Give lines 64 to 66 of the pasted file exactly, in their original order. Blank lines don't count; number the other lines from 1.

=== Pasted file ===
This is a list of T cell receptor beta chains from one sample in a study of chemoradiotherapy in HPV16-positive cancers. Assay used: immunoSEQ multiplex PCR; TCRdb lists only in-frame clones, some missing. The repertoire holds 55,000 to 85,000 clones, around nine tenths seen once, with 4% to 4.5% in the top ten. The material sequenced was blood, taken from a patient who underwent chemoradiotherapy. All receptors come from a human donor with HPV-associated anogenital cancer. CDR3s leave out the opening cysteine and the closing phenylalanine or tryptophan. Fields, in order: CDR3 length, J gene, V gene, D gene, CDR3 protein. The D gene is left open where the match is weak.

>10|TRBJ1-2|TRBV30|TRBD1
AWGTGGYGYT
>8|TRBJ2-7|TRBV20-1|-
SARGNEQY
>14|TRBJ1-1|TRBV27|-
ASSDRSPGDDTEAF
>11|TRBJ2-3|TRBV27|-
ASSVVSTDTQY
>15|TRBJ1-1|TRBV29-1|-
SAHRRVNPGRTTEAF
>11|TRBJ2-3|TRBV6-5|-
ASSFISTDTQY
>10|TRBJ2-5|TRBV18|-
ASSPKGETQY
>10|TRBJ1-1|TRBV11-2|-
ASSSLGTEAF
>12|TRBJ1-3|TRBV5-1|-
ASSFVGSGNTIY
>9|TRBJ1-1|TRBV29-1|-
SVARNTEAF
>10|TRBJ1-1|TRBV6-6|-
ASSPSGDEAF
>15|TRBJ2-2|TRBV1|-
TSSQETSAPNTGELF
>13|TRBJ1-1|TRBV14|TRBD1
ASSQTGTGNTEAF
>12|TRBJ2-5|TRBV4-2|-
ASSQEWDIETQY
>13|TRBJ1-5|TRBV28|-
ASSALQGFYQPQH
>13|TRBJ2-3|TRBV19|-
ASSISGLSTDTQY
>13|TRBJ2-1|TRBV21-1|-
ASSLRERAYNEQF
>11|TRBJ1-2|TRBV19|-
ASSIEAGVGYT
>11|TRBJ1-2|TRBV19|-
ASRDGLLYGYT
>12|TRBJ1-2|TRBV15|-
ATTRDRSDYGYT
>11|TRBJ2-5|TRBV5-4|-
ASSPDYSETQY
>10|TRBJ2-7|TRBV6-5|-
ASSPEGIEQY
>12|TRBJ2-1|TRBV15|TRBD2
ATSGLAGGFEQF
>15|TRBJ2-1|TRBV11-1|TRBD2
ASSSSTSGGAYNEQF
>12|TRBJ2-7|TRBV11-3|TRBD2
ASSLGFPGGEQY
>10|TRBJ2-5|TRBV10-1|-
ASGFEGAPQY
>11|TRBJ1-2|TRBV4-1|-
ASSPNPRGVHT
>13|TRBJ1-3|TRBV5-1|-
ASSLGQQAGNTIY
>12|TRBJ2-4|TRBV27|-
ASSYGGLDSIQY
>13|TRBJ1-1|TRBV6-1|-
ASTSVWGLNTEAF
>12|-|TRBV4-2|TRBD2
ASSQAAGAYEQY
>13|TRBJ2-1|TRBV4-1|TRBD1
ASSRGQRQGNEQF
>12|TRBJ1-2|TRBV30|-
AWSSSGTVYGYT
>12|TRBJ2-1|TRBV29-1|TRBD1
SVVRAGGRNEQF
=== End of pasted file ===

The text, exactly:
>13|TRBJ2-1|TRBV4-1|TRBD1
ASSRGQRQGNEQF
>12|TRBJ1-2|TRBV30|-